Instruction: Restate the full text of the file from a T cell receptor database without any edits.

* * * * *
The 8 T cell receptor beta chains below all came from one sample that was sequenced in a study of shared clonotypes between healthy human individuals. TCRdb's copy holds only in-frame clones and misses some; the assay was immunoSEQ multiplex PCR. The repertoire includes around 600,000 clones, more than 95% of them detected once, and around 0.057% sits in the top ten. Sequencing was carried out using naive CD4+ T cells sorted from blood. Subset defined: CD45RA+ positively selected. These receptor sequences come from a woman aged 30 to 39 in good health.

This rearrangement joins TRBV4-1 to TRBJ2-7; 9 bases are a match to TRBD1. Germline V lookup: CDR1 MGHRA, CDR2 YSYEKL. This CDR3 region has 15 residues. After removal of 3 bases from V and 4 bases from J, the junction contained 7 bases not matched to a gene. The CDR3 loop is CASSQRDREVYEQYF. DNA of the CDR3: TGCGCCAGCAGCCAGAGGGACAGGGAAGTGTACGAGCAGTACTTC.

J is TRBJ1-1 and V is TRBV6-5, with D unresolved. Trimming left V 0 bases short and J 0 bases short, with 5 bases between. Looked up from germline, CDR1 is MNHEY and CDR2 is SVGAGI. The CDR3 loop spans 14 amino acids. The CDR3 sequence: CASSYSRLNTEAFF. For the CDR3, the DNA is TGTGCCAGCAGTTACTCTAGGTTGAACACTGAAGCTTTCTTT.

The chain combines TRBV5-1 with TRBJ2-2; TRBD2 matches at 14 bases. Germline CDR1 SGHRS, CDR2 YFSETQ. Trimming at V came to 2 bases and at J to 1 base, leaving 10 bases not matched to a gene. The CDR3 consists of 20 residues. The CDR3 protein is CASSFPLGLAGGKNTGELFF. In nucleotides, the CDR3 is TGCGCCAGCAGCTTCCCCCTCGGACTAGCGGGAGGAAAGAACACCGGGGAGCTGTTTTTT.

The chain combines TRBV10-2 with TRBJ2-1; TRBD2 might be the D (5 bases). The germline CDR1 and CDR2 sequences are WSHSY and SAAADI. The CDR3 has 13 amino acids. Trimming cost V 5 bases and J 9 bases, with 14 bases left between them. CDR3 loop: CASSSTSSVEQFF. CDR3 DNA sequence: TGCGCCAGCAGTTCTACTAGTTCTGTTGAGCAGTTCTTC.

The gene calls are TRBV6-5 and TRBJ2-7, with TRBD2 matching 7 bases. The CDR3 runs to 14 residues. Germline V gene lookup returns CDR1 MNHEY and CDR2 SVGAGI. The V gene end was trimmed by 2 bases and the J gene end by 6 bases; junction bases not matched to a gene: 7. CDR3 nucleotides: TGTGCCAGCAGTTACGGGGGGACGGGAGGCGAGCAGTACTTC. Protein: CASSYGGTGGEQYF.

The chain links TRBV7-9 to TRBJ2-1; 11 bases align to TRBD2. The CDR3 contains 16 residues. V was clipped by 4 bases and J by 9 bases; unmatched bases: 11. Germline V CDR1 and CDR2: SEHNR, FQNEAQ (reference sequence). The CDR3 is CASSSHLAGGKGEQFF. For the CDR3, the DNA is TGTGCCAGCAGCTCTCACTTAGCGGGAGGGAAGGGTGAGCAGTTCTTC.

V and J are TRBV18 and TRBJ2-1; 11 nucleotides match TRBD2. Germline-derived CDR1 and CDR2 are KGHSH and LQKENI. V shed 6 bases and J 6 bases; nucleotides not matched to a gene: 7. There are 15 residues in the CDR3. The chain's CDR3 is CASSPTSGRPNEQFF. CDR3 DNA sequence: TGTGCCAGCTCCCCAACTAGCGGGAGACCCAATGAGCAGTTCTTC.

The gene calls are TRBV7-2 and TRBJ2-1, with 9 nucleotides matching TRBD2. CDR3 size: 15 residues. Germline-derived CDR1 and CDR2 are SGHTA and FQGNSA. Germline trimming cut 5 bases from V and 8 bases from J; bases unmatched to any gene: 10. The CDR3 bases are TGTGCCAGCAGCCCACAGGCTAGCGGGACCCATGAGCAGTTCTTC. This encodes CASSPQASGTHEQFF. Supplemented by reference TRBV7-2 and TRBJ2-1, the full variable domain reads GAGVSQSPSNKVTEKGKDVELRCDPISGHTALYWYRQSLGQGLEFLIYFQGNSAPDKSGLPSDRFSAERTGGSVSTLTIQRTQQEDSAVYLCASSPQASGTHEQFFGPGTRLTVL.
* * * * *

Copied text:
The 8 T cell receptor beta chains below all came from one sample that was sequenced in a study of shared clonotypes between healthy human individuals. TCRdb's copy holds only in-frame clones and misses some; the assay was immunoSEQ multiplex PCR. The repertoire includes around 600,000 clones, more than 95% of them detected once, and around 0.057% sits in the top ten. Sequencing was carried out using naive CD4+ T cells sorted from blood. Subset defined: CD45RA+ positively selected. These receptor sequences come from a woman aged 30 to 39 in good health.

This rearrangement joins TRBV4-1 to TRBJ2-7; 9 bases are a match to TRBD1. Germline V lookup: CDR1 MGHRA, CDR2 YSYEKL. This CDR3 region has 15 residues. After removal of 3 bases from V and 4 bases from J, the junction contained 7 bases not matched to a gene. The CDR3 loop is CASSQRDREVYEQYF. DNA of the CDR3: TGCGCCAGCAGCCAGAGGGACAGGGAAGTGTACGAGCAGTACTTC.

J is TRBJ1-1 and V is TRBV6-5, with D unresolved. Trimming left V 0 bases short and J 0 bases short, with 5 bases between. Looked up from germline, CDR1 is MNHEY and CDR2 is SVGAGI. The CDR3 loop spans 14 amino acids. The CDR3 sequence: CASSYSRLNTEAFF. For the CDR3, the DNA is TGTGCCAGCAGTTACTCTAGGTTGAACACTGAAGCTTTCTTT.

The chain combines TRBV5-1 with TRBJ2-2; TRBD2 matches at 14 bases. Germline CDR1 SGHRS, CDR2 YFSETQ. Trimming at V came to 2 bases and at J to 1 base, leaving 10 bases not matched to a gene. The CDR3 consists of 20 residues. The CDR3 protein is CASSFPLGLAGGKNTGELFF. In nucleotides, the CDR3 is TGCGCCAGCAGCTTCCCCCTCGGACTAGCGGGAGGAAAGAACACCGGGGAGCTGTTTTTT.

The chain combines TRBV10-2 with TRBJ2-1; TRBD2 might be the D (5 bases). The germline CDR1 and CDR2 sequences are WSHSY and SAAADI. The CDR3 has 13 amino acids. Trimming cost V 5 bases and J 9 bases, with 14 bases left between them. CDR3 loop: CASSSTSSVEQFF. CDR3 DNA sequence: TGCGCCAGCAGTTCTACTAGTTCTGTTGAGCAGTTCTTC.

The gene calls are TRBV6-5 and TRBJ2-7, with TRBD2 matching 7 bases. The CDR3 runs to 14 residues. Germline V gene lookup returns CDR1 MNHEY and CDR2 SVGAGI. The V gene end was trimmed by 2 bases and the J gene end by 6 bases; junction bases not matched to a gene: 7. CDR3 nucleotides: TGTGCCAGCAGTTACGGGGGGACGGGAGGCGAGCAGTACTTC. Protein: CASSYGGTGGEQYF.

The chain links TRBV7-9 to TRBJ2-1; 11 bases align to TRBD2. The CDR3 contains 16 residues. V was clipped by 4 bases and J by 9 bases; unmatched bases: 11. Germline V CDR1 and CDR2: SEHNR, FQNEAQ (reference sequence). The CDR3 is CASSSHLAGGKGEQFF. For the CDR3, the DNA is TGTGCCAGCAGCTCTCACTTAGCGGGAGGGAAGGGTGAGCAGTTCTTC.

V and J are TRBV18 and TRBJ2-1; 11 nucleotides match TRBD2. Germline-derived CDR1 and CDR2 are KGHSH and LQKENI. V shed 6 bases and J 6 bases; nucleotides not matched to a gene: 7. There are 15 residues in the CDR3. The chain's CDR3 is CASSPTSGRPNEQFF. CDR3 DNA sequence: TGTGCCAGCTCCCCAACTAGCGGGAGACCCAATGAGCAGTTCTTC.

The gene calls are TRBV7-2 and TRBJ2-1, with 9 nucleotides matching TRBD2. CDR3 size: 15 residues. Germline-derived CDR1 and CDR2 are SGHTA and FQGNSA. Germline trimming cut 5 bases from V and 8 bases from J; bases unmatched to any gene: 10. The CDR3 bases are TGTGCCAGCAGCCCACAGGCTAGCGGGACCCATGAGCAGTTCTTC. This encodes CASSPQASGTHEQFF. Supplemented by reference TRBV7-2 and TRBJ2-1, the full variable domain reads GAGVSQSPSNKVTEKGKDVELRCDPISGHTALYWYRQSLGQGLEFLIYFQGNSAPDKSGLPSDRFSAERTGGSVSTLTIQRTQQEDSAVYLCASSPQASGTHEQFFGPGTRLTVL.